Pharmaceutical company Pfizer Inc. says its latest data shows its experimental COVID vaccine prevented mild to serious forms of the disease and its treatment is now 95% effective in older patients and has no side effects.

Meanwhile, the U.S. death toll from COVID-19 surpassed 250,000 lives lost as of late Wednesday. COVID-19 has claimed at least 250,016 lives in the U.S. It has recorded about 11.5 million infections since the pandemic emerged, according to a Reuters tally of public health care data. The U.S. is the world's worst affected country.

Pfizer will submit its potential coronavirus vaccine for U.S. regulatory approval "within days" after the first set of results from the advanced-phase tests - raising optimism that a safe and effective treatment might soon be available.

The treatment's efficacy - up from 90% announced last week - was found to be consistent in all age brackets: a fundamental concern for a virus that heavily affects older people and ethnicities, according to health experts.

Nearly 79,000 COVID-19 patients were reported in U.S. hospitals as of Wednesday, the highest number yet for a single day and up from about 75,000 Tuesday, the Reuters' count showed.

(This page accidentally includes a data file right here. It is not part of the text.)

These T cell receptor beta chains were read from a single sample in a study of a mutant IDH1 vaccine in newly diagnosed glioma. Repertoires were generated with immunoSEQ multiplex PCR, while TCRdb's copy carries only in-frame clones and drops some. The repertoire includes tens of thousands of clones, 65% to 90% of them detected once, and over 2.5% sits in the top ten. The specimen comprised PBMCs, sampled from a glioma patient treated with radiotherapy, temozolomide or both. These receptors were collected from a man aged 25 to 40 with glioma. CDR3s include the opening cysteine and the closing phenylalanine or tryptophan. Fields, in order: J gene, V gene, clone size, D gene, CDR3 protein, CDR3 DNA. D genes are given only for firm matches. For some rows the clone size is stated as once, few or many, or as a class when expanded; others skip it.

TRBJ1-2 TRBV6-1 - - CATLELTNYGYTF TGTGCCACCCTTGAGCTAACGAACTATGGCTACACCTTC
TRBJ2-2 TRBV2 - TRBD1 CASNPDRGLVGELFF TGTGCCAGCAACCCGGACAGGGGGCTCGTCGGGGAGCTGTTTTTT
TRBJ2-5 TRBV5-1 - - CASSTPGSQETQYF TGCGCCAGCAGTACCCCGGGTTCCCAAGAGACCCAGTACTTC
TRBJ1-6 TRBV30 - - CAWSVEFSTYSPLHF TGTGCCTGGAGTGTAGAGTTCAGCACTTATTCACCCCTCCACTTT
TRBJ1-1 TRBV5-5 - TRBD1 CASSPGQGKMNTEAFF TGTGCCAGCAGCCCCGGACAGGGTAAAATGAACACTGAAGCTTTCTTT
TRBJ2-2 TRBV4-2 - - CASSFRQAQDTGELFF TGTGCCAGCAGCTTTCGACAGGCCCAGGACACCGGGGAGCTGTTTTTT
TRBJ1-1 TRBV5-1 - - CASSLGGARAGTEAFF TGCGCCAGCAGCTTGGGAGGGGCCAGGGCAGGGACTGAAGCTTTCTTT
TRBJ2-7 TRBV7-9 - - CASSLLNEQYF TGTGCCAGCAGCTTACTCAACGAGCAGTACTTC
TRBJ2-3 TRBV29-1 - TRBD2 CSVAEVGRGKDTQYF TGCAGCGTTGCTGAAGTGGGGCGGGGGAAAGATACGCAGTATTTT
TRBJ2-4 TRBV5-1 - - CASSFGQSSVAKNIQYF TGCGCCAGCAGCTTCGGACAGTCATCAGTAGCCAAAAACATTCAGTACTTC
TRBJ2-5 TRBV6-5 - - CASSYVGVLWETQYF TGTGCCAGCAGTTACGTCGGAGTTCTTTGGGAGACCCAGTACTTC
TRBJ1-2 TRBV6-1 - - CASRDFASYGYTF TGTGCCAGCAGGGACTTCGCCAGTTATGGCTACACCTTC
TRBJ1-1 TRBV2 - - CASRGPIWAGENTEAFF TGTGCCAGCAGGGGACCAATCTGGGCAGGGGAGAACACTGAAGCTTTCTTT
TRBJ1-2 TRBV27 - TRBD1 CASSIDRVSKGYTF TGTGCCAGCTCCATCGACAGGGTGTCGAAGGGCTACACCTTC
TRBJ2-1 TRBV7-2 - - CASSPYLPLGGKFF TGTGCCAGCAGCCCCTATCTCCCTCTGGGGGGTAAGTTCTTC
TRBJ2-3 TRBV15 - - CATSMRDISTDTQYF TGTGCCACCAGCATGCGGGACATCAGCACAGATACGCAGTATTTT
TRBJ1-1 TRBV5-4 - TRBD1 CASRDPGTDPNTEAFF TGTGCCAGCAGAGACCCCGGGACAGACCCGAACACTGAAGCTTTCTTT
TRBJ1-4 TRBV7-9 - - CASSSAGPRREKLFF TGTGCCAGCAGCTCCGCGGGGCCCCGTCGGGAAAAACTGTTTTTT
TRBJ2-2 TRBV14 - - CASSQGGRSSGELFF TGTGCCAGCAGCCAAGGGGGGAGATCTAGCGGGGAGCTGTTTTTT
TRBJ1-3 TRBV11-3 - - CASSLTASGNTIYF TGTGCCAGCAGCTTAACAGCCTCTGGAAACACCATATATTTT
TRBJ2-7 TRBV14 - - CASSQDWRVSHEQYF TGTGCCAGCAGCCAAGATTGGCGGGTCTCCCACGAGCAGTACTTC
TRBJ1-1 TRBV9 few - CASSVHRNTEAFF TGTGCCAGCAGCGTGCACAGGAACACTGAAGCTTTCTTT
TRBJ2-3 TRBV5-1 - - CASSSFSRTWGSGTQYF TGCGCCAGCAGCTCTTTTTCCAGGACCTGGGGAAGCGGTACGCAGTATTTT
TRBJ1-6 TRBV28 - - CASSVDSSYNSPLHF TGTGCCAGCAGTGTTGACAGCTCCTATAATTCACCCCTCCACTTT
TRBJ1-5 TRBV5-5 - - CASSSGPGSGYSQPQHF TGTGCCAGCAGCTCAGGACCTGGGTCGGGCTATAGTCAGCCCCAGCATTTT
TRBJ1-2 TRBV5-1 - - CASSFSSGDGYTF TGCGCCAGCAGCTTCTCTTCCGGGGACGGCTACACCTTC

Health experts say greater social mixing and indoor gatherings during the holiday season, combined with colder weather, might accelerate the increase which is threatening to overwhelm already strained health care systems.

Pfizer said no significant side effects were seen among the 41,135 adults given two doses, Pfizer - which developed the treatment with BioNTech - said in a joint statement. The most common reactions were that 3.7% of the subjects experienced fatigue and 2% got a headache.

According to Pfizer chief executive Albert Bourla, the results were a critical step in this "historic eight-month journey to bring forward a vaccine capable of helping end this devastating pandemic," The New York Times quoted him as saying.

The final phase clinical tests are being conducted at 150 locations in the U.S., Turkey, Brazil, Germany, South Africa and Argentina. It will continue for another two years to determine how long immunity lasts and if the vaccine has any long term safety issues.